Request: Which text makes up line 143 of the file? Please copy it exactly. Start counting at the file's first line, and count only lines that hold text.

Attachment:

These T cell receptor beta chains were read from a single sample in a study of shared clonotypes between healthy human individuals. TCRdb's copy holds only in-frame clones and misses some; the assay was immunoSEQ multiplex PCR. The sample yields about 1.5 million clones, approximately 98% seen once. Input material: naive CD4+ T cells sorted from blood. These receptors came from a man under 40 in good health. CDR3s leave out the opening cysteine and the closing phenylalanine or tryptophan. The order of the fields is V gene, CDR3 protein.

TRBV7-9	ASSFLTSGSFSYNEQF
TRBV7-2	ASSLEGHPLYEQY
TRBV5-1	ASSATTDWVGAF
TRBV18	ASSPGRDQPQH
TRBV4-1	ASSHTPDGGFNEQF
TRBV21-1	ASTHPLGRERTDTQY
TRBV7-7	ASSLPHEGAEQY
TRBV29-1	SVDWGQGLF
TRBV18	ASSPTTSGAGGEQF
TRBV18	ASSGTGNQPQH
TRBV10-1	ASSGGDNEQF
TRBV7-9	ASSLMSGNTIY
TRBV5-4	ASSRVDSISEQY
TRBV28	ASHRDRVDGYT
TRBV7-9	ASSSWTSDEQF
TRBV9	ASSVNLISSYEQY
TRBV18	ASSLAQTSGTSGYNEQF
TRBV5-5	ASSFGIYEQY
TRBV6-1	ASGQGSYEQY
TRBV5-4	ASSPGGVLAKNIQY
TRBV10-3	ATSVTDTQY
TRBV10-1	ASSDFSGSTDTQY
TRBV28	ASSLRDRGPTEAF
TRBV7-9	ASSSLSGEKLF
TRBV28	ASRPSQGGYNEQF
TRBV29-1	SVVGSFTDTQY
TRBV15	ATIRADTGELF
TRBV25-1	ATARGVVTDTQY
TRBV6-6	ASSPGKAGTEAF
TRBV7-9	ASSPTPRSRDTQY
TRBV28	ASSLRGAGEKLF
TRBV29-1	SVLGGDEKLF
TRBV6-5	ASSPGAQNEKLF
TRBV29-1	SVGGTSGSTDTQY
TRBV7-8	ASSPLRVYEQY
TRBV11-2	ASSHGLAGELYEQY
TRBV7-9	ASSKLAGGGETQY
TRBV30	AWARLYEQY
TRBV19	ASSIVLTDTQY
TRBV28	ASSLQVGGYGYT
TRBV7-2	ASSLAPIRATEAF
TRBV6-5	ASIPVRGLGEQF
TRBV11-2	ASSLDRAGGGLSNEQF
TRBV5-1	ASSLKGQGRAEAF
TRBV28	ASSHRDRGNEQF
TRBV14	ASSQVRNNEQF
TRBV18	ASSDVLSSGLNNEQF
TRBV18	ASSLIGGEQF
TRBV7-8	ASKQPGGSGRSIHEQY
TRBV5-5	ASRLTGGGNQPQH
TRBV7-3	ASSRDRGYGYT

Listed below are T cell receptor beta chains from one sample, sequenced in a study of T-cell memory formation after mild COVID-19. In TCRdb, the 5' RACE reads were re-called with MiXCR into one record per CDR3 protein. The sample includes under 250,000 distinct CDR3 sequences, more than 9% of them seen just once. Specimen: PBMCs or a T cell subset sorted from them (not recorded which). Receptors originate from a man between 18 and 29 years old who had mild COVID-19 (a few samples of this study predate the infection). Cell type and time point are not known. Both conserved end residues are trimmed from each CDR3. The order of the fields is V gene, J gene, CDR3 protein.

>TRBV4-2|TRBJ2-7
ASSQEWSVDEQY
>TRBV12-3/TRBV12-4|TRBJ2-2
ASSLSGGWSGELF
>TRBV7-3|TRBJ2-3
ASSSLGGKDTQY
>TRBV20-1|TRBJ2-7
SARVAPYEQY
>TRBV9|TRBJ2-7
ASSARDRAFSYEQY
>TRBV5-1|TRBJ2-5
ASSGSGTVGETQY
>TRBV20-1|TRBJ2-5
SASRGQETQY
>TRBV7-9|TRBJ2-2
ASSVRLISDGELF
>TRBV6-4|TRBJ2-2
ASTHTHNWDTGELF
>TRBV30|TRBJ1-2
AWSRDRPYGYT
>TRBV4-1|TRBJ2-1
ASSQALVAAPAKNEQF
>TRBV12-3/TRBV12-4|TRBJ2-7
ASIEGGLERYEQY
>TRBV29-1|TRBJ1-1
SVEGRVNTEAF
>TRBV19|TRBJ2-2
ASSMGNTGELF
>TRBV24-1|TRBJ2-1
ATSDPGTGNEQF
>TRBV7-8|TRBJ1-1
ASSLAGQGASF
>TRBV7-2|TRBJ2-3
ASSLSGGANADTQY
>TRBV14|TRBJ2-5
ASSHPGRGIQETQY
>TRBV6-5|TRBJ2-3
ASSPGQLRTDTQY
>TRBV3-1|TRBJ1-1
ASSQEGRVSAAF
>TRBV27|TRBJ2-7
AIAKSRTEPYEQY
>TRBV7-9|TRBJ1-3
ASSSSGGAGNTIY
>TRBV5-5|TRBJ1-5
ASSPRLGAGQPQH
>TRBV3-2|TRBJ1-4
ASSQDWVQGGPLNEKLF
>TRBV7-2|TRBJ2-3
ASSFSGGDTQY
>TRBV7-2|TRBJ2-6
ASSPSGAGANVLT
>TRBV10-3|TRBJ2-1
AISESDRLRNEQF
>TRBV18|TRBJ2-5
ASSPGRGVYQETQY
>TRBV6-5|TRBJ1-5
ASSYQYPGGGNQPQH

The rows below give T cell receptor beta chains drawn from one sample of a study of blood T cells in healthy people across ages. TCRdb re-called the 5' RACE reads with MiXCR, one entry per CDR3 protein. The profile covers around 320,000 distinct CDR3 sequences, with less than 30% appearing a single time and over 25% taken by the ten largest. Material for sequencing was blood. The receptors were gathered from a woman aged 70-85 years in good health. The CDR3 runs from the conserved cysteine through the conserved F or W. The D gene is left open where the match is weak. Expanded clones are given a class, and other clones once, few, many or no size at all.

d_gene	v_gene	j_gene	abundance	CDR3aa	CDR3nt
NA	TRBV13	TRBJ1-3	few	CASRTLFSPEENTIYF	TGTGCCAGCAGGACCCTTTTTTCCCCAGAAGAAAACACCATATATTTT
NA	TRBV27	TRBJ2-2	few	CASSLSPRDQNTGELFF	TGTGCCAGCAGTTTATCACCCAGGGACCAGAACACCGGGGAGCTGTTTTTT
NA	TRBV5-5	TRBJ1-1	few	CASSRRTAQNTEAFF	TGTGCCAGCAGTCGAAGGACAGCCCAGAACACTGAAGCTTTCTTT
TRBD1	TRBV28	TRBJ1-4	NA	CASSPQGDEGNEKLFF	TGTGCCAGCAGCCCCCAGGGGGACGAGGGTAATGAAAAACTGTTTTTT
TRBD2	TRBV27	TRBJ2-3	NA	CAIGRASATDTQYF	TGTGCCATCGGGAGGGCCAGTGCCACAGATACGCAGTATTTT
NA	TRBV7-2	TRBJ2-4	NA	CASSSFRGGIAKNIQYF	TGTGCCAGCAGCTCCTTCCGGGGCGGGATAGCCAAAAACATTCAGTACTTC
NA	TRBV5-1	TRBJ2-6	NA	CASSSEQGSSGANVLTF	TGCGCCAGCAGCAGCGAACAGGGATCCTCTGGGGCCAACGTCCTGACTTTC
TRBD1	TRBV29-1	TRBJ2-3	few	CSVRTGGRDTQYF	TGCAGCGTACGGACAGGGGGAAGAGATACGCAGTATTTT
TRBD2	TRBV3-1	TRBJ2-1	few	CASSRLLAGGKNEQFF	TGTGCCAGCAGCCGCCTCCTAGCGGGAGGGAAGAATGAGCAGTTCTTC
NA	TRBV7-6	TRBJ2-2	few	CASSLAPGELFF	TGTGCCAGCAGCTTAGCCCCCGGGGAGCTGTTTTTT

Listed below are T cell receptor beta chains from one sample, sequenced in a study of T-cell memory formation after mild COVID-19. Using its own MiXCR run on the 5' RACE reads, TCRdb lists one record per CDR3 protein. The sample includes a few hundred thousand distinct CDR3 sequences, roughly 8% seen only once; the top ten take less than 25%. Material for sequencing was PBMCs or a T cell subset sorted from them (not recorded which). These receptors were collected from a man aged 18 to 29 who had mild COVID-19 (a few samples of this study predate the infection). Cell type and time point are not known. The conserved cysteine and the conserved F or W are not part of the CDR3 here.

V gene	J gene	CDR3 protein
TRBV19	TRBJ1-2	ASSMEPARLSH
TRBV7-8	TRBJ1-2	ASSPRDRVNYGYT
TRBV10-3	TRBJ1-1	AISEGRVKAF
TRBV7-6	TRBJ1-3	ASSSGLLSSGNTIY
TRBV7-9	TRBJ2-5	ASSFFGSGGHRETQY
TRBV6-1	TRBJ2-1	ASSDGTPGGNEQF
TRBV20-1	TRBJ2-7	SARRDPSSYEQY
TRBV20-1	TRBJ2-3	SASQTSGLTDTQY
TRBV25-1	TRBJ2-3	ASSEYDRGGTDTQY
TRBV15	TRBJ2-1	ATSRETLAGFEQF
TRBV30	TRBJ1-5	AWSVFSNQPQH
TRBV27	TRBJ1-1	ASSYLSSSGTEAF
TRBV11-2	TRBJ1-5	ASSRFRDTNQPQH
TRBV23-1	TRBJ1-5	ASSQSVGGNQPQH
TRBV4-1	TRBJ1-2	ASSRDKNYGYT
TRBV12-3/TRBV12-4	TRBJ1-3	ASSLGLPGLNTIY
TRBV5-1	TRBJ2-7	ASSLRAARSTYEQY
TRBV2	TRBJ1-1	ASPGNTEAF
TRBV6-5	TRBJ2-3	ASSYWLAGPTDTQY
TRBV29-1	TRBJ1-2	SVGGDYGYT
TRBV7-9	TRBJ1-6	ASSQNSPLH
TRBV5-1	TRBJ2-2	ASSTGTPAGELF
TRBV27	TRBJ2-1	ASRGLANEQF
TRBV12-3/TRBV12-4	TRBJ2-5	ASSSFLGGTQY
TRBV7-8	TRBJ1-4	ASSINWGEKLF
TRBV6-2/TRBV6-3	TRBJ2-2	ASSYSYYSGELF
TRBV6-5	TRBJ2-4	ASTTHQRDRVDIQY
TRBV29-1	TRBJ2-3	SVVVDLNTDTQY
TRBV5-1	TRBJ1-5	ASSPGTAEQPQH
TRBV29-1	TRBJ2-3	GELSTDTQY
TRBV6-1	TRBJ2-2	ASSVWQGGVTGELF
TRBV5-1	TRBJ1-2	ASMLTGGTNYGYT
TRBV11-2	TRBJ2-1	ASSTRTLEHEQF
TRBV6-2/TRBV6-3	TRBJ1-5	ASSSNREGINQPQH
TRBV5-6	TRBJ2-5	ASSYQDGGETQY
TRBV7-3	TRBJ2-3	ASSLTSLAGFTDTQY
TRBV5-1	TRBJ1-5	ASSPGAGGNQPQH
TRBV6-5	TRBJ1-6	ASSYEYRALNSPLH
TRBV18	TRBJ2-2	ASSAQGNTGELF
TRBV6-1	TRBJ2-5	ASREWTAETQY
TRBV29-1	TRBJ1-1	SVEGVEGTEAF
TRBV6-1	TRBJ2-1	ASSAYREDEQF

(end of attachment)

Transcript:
TRBV2	TRBJ1-1	ASPGNTEAF